6. M&E matrix support. We recognize the challenges of adding additional objectives within restricted budgets. The Council and Council staff have indicated that developing summaries and matrices of the types and locations of monitoring efforts across projects in major geographic areas would provide important information. The ISRP has provided additional information on the summary of monitoring and evaluation for geographic areas in the Programmatic Comments of this report. The Fish and Wildlife Program may identify the specific elements and formats for these RM&E summaries and matrices in the near future. We encourage the proponents to participate in future efforts to characterize linkages between habitat implementation efforts and M&E as the expertise of this project would strengthen future coordinated M&E summaries. The project is providing valuable population level performance information that may be useful for assessing long-term population response to changes in habitat conditions.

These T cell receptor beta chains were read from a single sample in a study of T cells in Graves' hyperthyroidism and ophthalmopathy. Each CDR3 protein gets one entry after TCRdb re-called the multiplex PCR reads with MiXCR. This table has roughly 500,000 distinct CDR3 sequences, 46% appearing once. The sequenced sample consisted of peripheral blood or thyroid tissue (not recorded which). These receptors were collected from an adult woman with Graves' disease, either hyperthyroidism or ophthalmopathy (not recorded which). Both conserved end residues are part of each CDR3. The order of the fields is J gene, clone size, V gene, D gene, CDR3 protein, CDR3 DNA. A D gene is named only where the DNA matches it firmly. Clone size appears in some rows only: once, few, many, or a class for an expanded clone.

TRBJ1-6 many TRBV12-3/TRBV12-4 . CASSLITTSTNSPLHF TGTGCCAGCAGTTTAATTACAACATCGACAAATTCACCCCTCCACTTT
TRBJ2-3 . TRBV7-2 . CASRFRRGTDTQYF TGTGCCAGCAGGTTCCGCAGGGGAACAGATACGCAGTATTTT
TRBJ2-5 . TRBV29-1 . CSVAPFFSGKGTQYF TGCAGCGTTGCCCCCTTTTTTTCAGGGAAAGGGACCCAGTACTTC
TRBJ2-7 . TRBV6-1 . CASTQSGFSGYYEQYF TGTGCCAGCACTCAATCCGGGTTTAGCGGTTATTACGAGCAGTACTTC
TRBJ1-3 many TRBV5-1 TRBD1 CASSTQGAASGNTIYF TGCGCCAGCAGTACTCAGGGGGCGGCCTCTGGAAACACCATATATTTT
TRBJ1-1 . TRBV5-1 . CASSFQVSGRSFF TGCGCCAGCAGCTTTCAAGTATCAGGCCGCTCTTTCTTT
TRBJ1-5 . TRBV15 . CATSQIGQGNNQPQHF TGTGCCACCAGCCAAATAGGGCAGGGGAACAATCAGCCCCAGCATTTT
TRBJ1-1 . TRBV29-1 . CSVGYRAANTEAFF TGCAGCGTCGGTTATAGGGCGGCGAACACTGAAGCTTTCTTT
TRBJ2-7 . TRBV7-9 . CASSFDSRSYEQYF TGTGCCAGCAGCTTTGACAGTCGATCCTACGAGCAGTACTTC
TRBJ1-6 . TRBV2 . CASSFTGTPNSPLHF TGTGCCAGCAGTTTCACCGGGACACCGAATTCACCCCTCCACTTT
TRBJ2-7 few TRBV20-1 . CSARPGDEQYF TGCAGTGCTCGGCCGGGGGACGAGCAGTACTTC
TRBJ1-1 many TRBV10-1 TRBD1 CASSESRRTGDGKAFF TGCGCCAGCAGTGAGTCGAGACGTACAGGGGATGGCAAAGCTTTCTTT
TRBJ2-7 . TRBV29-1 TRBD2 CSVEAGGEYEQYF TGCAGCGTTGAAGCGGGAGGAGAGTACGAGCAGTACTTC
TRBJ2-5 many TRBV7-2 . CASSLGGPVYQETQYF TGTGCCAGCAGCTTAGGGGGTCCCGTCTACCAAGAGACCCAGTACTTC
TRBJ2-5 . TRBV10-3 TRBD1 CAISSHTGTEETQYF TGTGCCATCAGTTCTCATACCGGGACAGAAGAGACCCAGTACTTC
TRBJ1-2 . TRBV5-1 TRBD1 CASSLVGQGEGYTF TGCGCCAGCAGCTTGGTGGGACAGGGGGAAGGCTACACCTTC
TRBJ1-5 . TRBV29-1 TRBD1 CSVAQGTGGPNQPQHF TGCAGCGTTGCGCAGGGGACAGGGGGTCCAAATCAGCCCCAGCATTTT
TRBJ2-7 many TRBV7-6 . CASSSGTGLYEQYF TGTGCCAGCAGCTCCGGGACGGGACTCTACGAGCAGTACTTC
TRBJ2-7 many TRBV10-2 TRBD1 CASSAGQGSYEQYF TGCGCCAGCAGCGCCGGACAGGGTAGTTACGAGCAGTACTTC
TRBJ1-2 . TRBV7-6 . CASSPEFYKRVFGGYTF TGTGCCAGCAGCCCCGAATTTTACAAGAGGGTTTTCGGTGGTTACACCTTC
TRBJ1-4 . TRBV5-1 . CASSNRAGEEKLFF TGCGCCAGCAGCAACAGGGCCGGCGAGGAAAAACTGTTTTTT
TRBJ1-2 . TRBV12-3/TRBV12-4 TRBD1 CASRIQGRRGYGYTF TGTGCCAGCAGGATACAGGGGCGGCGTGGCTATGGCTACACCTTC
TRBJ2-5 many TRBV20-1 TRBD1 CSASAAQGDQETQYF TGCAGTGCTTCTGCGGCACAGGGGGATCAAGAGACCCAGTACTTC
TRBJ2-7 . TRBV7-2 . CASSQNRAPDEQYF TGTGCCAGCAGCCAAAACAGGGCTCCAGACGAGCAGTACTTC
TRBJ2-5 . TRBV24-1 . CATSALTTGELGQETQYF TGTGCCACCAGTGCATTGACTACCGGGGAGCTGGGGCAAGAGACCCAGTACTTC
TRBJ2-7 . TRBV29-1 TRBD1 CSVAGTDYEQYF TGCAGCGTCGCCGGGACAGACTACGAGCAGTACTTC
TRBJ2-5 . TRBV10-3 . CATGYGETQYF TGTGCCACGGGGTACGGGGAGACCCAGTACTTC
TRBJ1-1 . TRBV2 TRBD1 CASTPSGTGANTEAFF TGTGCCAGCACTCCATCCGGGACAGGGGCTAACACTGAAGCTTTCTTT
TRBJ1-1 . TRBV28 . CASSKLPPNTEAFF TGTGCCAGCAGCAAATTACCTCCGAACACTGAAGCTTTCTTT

Preliminary ISRP report comments: response requested (Provided for context. The proponents responded to the ISRP’s questions; see response link and final review above.)

Response request comment:

The ISRP thanks the proponents for providing a proposal that includes many of the essential elements requested and successfully integrates two projects—Imnaha River Smolt Monitoring and Imnaha River Steelhead Status Monitoring. The project has been underway for many years and addresses critical data gaps for smolt migration performance and viable salmonid population parameters, including adult abundance, productivity, life history diversity, and spatial structure. It provides population status and trend information for Imnaha steelhead MPG, one of the important steelhead populations in the mid-Columbia. It also provides critical information to a number of co-managers and recovery plans in the Columbia River Basin and informs VSP analysis. These data also are used to fulfill the FCRPS BiOp requirements. The 26-year data set is an important component of trend analysis for steelhead in the Snake River basin.